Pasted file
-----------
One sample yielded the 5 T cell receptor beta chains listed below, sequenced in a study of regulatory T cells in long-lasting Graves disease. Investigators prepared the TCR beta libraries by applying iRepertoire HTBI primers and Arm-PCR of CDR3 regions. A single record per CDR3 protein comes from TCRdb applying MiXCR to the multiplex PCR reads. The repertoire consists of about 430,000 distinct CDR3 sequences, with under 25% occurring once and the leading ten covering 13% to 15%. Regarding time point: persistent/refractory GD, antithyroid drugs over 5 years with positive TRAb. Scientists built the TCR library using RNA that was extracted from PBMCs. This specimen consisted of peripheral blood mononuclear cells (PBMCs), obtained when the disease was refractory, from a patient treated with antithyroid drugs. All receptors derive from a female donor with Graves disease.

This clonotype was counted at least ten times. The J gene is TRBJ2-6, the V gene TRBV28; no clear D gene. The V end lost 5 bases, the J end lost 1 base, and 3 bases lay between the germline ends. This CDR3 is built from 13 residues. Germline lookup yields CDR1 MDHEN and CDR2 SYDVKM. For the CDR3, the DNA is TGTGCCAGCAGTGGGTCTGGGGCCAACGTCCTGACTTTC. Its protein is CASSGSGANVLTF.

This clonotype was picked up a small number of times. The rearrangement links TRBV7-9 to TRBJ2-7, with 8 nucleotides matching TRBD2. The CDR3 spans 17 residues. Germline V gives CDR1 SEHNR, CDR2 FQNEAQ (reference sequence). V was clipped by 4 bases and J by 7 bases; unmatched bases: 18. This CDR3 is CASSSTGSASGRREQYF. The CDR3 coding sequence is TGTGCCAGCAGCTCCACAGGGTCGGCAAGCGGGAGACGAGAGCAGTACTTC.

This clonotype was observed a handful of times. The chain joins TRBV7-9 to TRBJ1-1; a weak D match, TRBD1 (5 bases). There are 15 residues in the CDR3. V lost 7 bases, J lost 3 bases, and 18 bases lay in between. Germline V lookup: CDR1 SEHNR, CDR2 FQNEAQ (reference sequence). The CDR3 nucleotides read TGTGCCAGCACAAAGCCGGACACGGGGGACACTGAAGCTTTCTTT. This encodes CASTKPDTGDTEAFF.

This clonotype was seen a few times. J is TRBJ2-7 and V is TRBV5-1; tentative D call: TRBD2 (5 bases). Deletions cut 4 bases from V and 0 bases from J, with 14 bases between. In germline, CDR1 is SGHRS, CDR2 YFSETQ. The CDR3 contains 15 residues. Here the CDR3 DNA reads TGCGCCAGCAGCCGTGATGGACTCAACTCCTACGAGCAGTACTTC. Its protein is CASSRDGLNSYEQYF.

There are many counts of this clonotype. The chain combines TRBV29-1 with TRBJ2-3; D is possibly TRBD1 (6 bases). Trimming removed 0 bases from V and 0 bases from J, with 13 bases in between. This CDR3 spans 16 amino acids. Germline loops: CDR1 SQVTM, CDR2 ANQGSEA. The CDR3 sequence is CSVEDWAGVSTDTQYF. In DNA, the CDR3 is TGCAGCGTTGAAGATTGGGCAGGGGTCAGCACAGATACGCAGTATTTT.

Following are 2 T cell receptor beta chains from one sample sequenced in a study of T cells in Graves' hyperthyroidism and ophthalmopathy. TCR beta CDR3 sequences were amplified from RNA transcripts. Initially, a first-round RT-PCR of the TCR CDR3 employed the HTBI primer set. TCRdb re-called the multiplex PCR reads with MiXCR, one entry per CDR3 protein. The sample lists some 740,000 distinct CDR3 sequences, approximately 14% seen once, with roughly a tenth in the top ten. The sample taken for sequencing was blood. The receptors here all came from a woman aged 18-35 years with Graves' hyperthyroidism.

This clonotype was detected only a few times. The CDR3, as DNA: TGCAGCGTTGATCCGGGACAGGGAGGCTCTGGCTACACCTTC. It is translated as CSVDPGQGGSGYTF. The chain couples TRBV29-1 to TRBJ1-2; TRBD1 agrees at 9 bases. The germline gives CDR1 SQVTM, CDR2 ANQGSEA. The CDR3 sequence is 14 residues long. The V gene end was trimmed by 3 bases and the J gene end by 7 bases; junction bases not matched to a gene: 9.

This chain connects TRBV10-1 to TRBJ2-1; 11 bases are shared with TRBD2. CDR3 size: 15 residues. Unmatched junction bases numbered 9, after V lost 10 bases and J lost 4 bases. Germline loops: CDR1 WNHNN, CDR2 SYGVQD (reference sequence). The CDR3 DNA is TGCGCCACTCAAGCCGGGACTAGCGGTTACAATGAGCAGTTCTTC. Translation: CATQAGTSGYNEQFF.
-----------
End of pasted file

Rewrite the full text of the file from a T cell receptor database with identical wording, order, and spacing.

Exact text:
One sample yielded the 5 T cell receptor beta chains listed below, sequenced in a study of regulatory T cells in long-lasting Graves disease. Investigators prepared the TCR beta libraries by applying iRepertoire HTBI primers and Arm-PCR of CDR3 regions. A single record per CDR3 protein comes from TCRdb applying MiXCR to the multiplex PCR reads. The repertoire consists of about 430,000 distinct CDR3 sequences, with under 25% occurring once and the leading ten covering 13% to 15%. Regarding time point: persistent/refractory GD, antithyroid drugs over 5 years with positive TRAb. Scientists built the TCR library using RNA that was extracted from PBMCs. This specimen consisted of peripheral blood mononuclear cells (PBMCs), obtained when the disease was refractory, from a patient treated with antithyroid drugs. All receptors derive from a female donor with Graves disease.

This clonotype was counted at least ten times. The J gene is TRBJ2-6, the V gene TRBV28; no clear D gene. The V end lost 5 bases, the J end lost 1 base, and 3 bases lay between the germline ends. This CDR3 is built from 13 residues. Germline lookup yields CDR1 MDHEN and CDR2 SYDVKM. For the CDR3, the DNA is TGTGCCAGCAGTGGGTCTGGGGCCAACGTCCTGACTTTC. Its protein is CASSGSGANVLTF.

This clonotype was picked up a small number of times. The rearrangement links TRBV7-9 to TRBJ2-7, with 8 nucleotides matching TRBD2. The CDR3 spans 17 residues. Germline V gives CDR1 SEHNR, CDR2 FQNEAQ (reference sequence). V was clipped by 4 bases and J by 7 bases; unmatched bases: 18. This CDR3 is CASSSTGSASGRREQYF. The CDR3 coding sequence is TGTGCCAGCAGCTCCACAGGGTCGGCAAGCGGGAGACGAGAGCAGTACTTC.

This clonotype was observed a handful of times. The chain joins TRBV7-9 to TRBJ1-1; a weak D match, TRBD1 (5 bases). There are 15 residues in the CDR3. V lost 7 bases, J lost 3 bases, and 18 bases lay in between. Germline V lookup: CDR1 SEHNR, CDR2 FQNEAQ (reference sequence). The CDR3 nucleotides read TGTGCCAGCACAAAGCCGGACACGGGGGACACTGAAGCTTTCTTT. This encodes CASTKPDTGDTEAFF.

This clonotype was seen a few times. J is TRBJ2-7 and V is TRBV5-1; tentative D call: TRBD2 (5 bases). Deletions cut 4 bases from V and 0 bases from J, with 14 bases between. In germline, CDR1 is SGHRS, CDR2 YFSETQ. The CDR3 contains 15 residues. Here the CDR3 DNA reads TGCGCCAGCAGCCGTGATGGACTCAACTCCTACGAGCAGTACTTC. Its protein is CASSRDGLNSYEQYF.

There are many counts of this clonotype. The chain combines TRBV29-1 with TRBJ2-3; D is possibly TRBD1 (6 bases). Trimming removed 0 bases from V and 0 bases from J, with 13 bases in between. This CDR3 spans 16 amino acids. Germline loops: CDR1 SQVTM, CDR2 ANQGSEA. The CDR3 sequence is CSVEDWAGVSTDTQYF. In DNA, the CDR3 is TGCAGCGTTGAAGATTGGGCAGGGGTCAGCACAGATACGCAGTATTTT.

Following are 2 T cell receptor beta chains from one sample sequenced in a study of T cells in Graves' hyperthyroidism and ophthalmopathy. TCR beta CDR3 sequences were amplified from RNA transcripts. Initially, a first-round RT-PCR of the TCR CDR3 employed the HTBI primer set. TCRdb re-called the multiplex PCR reads with MiXCR, one entry per CDR3 protein. The sample lists some 740,000 distinct CDR3 sequences, approximately 14% seen once, with roughly a tenth in the top ten. The sample taken for sequencing was blood. The receptors here all came from a woman aged 18-35 years with Graves' hyperthyroidism.

This clonotype was detected only a few times. The CDR3, as DNA: TGCAGCGTTGATCCGGGACAGGGAGGCTCTGGCTACACCTTC. It is translated as CSVDPGQGGSGYTF. The chain couples TRBV29-1 to TRBJ1-2; TRBD1 agrees at 9 bases. The germline gives CDR1 SQVTM, CDR2 ANQGSEA. The CDR3 sequence is 14 residues long. The V gene end was trimmed by 3 bases and the J gene end by 7 bases; junction bases not matched to a gene: 9.

This chain connects TRBV10-1 to TRBJ2-1; 11 bases are shared with TRBD2. CDR3 size: 15 residues. Unmatched junction bases numbered 9, after V lost 10 bases and J lost 4 bases. Germline loops: CDR1 WNHNN, CDR2 SYGVQD (reference sequence). The CDR3 DNA is TGCGCCACTCAAGCCGGGACTAGCGGTTACAATGAGCAGTTCTTC. Translation: CATQAGTSGYNEQFF.